Republicans control the Ohio General Assembly, the Secretary of State’s Office and the Attorney General’s office, thus, they control the Ohio Ballot Board.
The MPP folks insist their proposal is no monopoly, with 15 licensed large-scale growers and unlimited medium-scale growers, how could it be? But is it a commercial interest? I think we can count on Republicans to argue that you bet your sweet bippy it is.
Furthermore, after the petitions are submitted July 1, the Ohio Ballot Board’s next meeting is in August, leaving them time to reject the proposal without leaving time for MPP to make the appropriate alterations and adjustments to get it on the ballot for November. Could the matter go to the Ohio Supreme Court, which would have the power to make sure it gets on the ballot regardless? Sure. But do you think our conservative-leaning Ohio Supreme Court would do that? Let’s not kid ourselves.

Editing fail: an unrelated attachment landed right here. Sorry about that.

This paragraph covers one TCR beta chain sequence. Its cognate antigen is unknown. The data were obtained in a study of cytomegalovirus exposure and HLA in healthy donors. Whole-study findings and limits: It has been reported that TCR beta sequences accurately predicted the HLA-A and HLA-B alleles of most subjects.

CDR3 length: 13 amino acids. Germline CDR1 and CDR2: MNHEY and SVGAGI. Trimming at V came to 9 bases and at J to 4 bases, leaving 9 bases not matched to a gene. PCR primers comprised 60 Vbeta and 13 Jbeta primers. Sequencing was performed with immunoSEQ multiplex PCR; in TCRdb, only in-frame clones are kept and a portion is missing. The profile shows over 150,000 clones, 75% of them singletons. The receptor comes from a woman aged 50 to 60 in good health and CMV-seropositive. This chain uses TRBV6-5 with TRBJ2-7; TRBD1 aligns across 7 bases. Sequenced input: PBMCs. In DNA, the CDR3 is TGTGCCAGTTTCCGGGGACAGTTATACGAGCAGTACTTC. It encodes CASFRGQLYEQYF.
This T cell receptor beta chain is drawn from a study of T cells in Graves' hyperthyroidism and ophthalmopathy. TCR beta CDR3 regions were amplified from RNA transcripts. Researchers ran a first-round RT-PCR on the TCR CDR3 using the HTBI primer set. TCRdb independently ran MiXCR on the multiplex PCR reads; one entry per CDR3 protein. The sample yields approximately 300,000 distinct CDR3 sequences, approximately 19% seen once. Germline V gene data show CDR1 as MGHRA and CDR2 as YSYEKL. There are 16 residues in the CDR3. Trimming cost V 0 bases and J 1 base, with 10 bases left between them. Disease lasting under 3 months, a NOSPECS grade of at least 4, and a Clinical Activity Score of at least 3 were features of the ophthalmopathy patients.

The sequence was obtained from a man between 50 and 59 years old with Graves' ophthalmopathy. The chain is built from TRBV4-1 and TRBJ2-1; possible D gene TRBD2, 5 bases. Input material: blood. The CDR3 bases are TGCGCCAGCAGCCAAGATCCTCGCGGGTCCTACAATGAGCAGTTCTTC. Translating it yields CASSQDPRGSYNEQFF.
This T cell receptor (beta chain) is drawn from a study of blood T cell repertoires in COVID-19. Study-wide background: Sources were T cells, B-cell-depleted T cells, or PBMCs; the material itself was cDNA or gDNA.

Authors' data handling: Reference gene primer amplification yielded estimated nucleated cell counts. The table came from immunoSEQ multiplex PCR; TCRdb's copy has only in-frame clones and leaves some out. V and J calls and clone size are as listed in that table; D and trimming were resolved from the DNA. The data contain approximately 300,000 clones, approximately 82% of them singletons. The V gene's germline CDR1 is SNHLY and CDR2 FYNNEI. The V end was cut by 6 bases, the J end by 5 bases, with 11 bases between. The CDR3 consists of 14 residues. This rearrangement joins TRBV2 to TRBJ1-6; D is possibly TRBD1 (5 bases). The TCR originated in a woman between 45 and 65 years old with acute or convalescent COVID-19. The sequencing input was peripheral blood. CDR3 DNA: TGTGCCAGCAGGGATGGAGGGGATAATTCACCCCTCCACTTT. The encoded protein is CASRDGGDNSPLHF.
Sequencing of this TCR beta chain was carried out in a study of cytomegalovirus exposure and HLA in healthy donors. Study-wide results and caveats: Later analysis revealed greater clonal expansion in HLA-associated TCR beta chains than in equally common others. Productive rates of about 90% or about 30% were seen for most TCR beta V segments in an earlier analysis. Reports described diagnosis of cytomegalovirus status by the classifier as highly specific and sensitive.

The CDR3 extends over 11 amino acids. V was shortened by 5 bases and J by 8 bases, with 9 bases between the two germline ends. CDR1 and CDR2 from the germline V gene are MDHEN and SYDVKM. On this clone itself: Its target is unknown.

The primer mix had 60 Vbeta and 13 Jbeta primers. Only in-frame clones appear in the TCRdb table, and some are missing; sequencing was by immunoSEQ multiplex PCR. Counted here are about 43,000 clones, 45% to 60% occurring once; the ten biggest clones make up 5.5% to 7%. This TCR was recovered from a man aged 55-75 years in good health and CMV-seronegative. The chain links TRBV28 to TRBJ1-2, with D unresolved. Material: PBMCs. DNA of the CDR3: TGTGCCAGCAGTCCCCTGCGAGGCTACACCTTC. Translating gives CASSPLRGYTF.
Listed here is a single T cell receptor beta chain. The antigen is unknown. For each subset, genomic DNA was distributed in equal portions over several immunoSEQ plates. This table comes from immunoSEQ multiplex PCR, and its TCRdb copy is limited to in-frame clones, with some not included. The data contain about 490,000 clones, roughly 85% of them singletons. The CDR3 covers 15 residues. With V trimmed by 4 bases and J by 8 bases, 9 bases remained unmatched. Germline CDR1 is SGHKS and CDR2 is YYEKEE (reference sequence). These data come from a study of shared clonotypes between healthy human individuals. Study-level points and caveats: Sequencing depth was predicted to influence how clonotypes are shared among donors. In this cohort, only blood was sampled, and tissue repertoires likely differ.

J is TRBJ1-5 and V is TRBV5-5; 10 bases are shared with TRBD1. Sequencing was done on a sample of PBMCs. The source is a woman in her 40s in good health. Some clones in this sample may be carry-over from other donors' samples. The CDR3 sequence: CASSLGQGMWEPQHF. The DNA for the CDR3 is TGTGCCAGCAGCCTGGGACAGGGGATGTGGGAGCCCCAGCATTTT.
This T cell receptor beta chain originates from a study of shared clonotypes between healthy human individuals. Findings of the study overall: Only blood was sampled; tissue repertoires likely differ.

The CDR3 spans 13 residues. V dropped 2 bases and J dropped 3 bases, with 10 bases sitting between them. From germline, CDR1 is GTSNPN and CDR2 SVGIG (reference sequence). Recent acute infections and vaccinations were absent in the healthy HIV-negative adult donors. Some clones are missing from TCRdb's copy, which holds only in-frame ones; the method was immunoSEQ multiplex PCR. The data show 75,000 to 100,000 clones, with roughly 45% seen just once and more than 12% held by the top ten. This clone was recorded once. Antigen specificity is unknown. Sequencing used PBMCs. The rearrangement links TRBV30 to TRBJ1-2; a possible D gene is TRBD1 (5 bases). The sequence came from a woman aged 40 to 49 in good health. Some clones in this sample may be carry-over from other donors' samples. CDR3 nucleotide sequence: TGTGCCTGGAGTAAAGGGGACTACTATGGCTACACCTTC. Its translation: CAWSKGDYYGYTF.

Republicans do not want a legalization effort on the ballot in November. It would do nothing but drive voters who lean Democratic to the polls.
They’ve got other options, of course. They could pass a medical marijuana bill legislatively, rendering the question of the ballot initiative moot. But what would a medical marijuana law passed by a Republican-controlled Ohio General Assembly look like?
Well, the Ohio House Task Force on Medical Marijuana is underway, and will likely begin taking testimony in the coming months. It’s unclear what it might produce, but state Rep. Wes Retherford, R-Hamilton, of Ohio’s 51st House district, gave us a clue in early January.